With most backup software you can choose to encrypt files, making the copies unreadable without the correct password. This feature can be important for backing up proprietary and confidential information, helping to keep it safe from hackers and identity thieves.
Your computer may have large files or large groups of files. The more data you have to back up, the more you’ll spend on media. A technique called compression makes data more compact, squeezing the same information into fewer bytes of data and helping to save backup storage space and reign in media costs. Compression gives best results on general documents such as PDFs and spreadsheets; some types of files, such as JPEGs and MP3 sound recordings, are already compressed, making backup compression less effective on them.
Another technique, called deduplication, is similar to compression in that it reduces the storage space needed for backups. The process looks for duplicate information in your original files and skips it during backups, storing a small piece of data instead that marks the location of the duplicate information. For example, a shared drive has folders belonging to hundreds of users, each of which has a copy of the company phone directory. Deduplication stores one copy of the directory and records the duplicate locations but does not store the duplicate files. When restoring files, the deduplication software recreates the data, duplicates included. Deduplication can be very effective at reducing backup media requirements.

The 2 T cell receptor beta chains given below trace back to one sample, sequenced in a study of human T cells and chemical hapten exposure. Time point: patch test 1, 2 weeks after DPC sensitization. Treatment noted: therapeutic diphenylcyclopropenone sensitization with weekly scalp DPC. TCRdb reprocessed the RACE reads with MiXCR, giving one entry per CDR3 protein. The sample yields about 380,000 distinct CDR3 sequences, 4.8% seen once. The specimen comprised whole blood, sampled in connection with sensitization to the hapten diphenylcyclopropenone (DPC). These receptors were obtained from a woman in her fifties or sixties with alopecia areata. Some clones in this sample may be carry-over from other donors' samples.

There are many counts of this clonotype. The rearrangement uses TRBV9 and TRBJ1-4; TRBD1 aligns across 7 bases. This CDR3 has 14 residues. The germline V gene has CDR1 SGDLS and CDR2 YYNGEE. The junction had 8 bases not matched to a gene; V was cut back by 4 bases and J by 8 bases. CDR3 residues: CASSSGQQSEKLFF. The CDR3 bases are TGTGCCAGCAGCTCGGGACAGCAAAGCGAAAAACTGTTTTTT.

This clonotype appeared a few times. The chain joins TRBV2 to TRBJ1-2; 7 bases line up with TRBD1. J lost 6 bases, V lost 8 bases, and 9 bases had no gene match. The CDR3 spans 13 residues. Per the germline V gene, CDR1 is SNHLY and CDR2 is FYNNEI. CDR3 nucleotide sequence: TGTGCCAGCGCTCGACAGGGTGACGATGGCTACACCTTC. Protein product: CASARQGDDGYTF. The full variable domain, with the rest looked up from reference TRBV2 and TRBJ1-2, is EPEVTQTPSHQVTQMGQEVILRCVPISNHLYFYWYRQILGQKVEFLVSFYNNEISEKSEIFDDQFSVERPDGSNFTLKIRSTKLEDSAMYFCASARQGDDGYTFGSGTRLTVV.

A database management system (DBMS) might require its own backup process in addition to the regular file backups on your computer; this is true in particular for commercial DBMSs such as Oracle and Microsoft SQL Server. An improper database backup can leave you without critical business records after a hard disk failure. Check with the database software’s documentation on backups for special requirements.
An offsite backup involves storing backup media at a different geographical location from the originals. You can, for example, keep a flash drive containing critical file backups in a safe deposit box or other secure facility. Offsite backups preserve valuable information in case of flood, fire, or other calamity.
Internet Backup Services
The growth of high-speed Internet access in recent years has made online backups possible. Services such as Carbonite, OpenDrive, and Barracuda offer automatic backups over the Internet. However, for home and small-office use, bandwidth and data caps may affect how practical this sort of service is. Even a single PC can hold terabytes of data, and a full backup that size could potentially take months. On the other hand, medium to large companies typically have much faster Internet service, making large online backups more realistic. Another important issue common to Internet backup services is that they cap the amount of data you can send them on a given day regardless of your Internet speed.
A restore operation works like a backup but in reverse; it copies files from the backup media to your main computer hard drive. A catastrophic failure may require a full restore of data, which can be an ordeal as you copy all of your data from your backup to your computer. To take another example, if delete a file accidentally, you might restore only that file.
Backups serve as a critical “safety net” for your data, protecting it from crises ranging from fire and flood to computer viruses and hardware crashes. Backup hardware and software packages are available to suit any size business, whether you need a simple program for a one-person shop or a sophisticated solution for a global enterprise.